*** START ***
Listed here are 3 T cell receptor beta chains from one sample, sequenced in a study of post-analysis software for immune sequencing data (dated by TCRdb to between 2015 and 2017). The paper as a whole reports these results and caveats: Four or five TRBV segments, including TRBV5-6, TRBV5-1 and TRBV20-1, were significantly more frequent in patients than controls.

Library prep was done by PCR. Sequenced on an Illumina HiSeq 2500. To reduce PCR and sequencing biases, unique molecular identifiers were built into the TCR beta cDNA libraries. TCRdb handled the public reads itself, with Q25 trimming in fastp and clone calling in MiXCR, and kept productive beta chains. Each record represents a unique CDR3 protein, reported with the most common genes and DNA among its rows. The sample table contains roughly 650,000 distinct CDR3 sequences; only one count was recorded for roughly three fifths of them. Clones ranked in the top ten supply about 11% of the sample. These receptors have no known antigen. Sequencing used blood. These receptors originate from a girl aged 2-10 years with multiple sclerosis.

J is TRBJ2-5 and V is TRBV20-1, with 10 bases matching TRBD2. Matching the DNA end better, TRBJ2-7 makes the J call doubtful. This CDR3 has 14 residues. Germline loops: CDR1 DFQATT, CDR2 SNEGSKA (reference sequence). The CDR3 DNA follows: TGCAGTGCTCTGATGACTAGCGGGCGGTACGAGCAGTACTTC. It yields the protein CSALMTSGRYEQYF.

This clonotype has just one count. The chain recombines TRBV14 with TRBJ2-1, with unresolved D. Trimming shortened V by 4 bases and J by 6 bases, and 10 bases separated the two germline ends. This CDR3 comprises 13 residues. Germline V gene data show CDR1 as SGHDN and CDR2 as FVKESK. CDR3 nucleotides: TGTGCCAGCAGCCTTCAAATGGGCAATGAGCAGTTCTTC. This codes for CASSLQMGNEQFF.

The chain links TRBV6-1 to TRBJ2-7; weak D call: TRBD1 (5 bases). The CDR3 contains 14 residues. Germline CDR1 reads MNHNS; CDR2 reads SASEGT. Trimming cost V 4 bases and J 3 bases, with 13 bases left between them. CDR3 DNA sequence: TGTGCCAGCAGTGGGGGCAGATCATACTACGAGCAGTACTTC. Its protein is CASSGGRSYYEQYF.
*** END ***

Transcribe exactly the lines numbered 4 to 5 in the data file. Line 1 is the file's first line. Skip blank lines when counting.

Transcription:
This clonotype has just one count. The chain recombines TRBV14 with TRBJ2-1, with unresolved D. Trimming shortened V by 4 bases and J by 6 bases, and 10 bases separated the two germline ends. This CDR3 comprises 13 residues. Germline V gene data show CDR1 as SGHDN and CDR2 as FVKESK. CDR3 nucleotides: TGTGCCAGCAGCCTTCAAATGGGCAATGAGCAGTTCTTC. This codes for CASSLQMGNEQFF.

The chain links TRBV6-1 to TRBJ2-7; weak D call: TRBD1 (5 bases). The CDR3 contains 14 residues. Germline CDR1 reads MNHNS; CDR2 reads SASEGT. Trimming cost V 4 bases and J 3 bases, with 13 bases left between them. CDR3 DNA sequence: TGTGCCAGCAGTGGGGGCAGATCATACTACGAGCAGTACTTC. Its protein is CASSGGRSYYEQYF.